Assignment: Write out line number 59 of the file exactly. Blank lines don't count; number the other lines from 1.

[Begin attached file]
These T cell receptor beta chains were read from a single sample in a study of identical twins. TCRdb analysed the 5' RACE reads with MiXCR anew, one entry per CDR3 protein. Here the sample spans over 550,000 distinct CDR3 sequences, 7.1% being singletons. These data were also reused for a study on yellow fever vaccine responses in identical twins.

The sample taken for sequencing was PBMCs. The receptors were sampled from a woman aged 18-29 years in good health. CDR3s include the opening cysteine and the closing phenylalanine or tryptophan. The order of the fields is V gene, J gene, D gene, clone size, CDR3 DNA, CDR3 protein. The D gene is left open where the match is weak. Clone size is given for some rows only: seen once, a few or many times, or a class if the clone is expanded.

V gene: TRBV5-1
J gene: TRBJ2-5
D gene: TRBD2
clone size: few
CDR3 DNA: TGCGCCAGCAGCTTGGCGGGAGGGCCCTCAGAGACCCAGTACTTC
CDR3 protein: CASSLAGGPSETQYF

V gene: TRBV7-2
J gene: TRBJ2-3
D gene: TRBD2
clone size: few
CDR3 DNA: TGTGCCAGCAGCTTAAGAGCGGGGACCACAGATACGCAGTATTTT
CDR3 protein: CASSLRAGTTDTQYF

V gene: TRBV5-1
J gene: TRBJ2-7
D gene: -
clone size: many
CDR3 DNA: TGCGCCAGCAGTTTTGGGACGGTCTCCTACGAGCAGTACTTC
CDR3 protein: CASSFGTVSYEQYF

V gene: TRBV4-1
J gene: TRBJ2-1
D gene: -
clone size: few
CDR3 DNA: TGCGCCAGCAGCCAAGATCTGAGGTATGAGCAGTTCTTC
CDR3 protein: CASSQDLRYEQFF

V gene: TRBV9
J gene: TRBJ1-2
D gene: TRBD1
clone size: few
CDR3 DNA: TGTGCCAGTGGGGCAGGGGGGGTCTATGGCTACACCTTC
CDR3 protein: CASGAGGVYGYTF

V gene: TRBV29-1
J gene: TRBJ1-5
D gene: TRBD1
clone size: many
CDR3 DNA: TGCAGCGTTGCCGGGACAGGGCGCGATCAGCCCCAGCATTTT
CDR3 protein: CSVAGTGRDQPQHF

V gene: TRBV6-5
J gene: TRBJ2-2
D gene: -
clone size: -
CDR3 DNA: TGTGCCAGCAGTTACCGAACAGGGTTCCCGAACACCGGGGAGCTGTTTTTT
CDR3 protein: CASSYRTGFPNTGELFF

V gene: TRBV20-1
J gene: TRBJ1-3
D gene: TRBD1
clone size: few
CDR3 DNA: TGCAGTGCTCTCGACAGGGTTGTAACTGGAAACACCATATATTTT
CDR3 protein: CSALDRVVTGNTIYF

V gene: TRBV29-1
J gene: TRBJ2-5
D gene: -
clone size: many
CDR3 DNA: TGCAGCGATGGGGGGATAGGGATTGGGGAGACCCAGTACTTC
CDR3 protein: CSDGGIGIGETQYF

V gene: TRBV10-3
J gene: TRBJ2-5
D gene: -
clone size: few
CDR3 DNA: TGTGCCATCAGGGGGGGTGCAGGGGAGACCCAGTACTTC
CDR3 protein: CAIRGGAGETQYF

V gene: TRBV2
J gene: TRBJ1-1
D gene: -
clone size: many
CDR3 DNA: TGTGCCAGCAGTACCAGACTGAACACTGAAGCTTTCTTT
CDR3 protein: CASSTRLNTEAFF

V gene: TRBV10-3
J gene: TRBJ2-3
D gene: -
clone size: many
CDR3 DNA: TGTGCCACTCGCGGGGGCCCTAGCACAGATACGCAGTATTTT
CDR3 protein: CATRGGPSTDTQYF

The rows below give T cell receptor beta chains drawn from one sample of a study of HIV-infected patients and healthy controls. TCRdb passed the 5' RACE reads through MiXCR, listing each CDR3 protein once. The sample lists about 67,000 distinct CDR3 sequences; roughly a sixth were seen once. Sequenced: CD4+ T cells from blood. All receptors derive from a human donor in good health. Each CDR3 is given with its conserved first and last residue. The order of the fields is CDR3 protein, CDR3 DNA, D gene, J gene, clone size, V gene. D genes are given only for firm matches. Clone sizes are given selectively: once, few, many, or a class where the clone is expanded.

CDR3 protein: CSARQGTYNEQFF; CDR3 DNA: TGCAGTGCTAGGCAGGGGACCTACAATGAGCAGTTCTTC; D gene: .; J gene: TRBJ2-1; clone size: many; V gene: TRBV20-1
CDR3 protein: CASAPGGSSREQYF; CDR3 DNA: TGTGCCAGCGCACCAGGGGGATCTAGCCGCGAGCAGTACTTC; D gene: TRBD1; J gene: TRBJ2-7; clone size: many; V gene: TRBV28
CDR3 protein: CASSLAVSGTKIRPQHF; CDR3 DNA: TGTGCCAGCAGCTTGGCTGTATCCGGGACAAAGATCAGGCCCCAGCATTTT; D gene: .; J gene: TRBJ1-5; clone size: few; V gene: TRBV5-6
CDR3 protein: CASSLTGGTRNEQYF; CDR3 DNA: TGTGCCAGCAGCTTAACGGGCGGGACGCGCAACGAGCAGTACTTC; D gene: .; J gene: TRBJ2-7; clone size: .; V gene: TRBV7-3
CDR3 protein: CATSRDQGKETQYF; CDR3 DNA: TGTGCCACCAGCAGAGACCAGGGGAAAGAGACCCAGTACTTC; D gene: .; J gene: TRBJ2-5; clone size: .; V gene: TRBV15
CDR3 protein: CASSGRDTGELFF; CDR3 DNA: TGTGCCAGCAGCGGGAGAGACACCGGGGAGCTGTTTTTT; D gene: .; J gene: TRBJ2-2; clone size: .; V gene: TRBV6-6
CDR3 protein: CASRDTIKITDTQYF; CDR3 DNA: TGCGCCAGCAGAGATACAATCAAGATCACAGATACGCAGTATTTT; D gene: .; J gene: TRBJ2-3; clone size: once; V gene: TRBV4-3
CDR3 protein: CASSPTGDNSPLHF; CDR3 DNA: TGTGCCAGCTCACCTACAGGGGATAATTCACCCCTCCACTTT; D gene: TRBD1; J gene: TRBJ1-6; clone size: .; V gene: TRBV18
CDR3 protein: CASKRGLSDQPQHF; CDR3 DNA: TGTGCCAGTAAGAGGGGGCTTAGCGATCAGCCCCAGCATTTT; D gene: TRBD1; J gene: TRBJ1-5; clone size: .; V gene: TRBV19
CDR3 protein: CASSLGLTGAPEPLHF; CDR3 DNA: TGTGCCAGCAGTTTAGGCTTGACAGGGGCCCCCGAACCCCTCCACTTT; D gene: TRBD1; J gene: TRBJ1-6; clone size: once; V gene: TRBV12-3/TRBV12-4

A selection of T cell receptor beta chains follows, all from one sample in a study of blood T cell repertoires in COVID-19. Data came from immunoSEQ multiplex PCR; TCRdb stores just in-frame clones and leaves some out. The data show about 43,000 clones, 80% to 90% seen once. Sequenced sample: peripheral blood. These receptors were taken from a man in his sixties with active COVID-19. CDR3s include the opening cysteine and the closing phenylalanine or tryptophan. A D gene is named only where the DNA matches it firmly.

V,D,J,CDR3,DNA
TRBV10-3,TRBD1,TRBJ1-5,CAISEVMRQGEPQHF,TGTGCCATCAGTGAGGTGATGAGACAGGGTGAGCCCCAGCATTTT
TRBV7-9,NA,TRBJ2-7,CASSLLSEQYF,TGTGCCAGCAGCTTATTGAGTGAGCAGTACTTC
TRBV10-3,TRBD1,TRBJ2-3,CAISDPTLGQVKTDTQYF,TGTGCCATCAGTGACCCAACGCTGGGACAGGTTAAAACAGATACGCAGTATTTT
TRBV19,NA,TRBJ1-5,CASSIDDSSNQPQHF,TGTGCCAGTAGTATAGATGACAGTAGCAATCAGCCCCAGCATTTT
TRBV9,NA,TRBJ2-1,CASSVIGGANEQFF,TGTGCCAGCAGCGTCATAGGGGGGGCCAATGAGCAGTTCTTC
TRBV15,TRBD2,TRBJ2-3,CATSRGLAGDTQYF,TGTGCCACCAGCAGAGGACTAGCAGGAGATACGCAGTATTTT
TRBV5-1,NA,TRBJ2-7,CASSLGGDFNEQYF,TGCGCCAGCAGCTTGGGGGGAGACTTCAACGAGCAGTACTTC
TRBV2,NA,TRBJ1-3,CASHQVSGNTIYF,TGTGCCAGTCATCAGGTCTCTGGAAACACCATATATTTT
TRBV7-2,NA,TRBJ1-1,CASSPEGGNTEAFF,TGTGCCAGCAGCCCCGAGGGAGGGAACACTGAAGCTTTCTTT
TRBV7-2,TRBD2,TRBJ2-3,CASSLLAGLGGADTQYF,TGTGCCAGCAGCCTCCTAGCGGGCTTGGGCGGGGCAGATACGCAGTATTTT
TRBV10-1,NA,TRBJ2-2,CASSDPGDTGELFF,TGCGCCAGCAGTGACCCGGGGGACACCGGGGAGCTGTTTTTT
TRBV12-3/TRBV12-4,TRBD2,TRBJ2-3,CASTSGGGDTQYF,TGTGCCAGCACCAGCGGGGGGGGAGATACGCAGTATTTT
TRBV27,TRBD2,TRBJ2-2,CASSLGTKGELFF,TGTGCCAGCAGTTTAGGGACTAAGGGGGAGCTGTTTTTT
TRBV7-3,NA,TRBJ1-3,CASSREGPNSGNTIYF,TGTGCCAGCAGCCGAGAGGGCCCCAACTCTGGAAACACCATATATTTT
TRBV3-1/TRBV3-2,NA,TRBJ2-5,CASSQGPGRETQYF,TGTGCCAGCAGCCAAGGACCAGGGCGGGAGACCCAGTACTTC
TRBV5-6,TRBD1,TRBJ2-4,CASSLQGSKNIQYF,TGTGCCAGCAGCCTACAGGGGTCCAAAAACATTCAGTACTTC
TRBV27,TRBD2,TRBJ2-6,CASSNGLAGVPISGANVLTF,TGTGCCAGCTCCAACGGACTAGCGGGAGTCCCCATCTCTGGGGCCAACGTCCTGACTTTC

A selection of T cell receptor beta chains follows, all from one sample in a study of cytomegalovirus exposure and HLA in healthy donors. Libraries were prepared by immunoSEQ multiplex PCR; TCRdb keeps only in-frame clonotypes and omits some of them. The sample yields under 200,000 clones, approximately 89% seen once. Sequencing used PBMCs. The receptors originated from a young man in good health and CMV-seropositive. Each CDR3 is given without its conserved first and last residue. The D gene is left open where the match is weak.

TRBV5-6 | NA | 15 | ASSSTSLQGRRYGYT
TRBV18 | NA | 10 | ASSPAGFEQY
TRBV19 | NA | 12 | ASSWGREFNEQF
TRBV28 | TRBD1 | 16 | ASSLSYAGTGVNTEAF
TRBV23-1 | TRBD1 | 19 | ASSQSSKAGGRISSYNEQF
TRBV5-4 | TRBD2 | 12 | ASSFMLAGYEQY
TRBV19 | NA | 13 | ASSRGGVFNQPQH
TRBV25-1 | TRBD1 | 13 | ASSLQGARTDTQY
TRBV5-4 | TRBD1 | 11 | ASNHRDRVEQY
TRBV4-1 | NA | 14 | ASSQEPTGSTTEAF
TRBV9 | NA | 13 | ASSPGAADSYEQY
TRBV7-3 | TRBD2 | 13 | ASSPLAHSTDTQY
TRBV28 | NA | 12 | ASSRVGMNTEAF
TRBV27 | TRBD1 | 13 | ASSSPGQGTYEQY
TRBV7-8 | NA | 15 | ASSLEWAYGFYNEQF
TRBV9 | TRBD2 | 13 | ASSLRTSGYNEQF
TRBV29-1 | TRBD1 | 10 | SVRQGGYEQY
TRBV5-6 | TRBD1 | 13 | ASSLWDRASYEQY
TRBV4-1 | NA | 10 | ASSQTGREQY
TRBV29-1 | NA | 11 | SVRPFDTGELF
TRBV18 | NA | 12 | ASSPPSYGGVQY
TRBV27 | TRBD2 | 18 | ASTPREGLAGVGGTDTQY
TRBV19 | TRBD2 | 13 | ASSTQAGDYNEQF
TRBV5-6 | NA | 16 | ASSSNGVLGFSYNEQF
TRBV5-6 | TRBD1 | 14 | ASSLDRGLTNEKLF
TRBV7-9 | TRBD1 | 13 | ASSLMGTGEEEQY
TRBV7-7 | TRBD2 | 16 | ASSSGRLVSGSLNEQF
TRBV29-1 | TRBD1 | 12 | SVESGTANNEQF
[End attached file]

D gene: -